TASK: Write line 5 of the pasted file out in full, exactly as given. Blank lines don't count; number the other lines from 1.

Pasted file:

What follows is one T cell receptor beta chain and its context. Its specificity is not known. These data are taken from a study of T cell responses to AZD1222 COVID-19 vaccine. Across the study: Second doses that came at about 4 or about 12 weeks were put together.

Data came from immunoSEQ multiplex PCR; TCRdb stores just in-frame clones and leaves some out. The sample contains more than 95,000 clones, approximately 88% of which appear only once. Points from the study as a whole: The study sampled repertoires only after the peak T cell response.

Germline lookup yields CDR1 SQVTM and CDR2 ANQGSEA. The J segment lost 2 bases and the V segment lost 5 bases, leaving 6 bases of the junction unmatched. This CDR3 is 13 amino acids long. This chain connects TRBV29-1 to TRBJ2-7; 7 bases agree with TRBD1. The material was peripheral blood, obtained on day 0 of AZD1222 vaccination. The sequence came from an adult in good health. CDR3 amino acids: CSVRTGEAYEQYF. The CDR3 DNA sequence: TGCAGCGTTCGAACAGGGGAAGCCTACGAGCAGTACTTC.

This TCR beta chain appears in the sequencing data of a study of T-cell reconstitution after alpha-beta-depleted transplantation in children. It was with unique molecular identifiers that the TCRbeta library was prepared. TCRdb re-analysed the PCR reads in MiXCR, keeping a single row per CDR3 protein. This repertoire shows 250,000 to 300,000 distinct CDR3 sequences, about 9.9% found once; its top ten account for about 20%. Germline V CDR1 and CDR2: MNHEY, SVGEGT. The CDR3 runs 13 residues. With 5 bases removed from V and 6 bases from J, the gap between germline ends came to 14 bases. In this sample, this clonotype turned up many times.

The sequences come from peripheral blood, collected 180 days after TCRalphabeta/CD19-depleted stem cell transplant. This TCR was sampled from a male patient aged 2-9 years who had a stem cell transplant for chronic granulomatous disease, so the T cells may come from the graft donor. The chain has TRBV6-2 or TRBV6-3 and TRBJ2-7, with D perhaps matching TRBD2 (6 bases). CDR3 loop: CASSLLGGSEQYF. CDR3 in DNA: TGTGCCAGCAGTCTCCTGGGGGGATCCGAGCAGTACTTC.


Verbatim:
The sequences come from peripheral blood, collected 180 days after TCRalphabeta/CD19-depleted stem cell transplant. This TCR was sampled from a male patient aged 2-9 years who had a stem cell transplant for chronic granulomatous disease, so the T cells may come from the graft donor. The chain has TRBV6-2 or TRBV6-3 and TRBJ2-7, with D perhaps matching TRBD2 (6 bases). CDR3 loop: CASSLLGGSEQYF. CDR3 in DNA: TGTGCCAGCAGTCTCCTGGGGGGATCCGAGCAGTACTTC.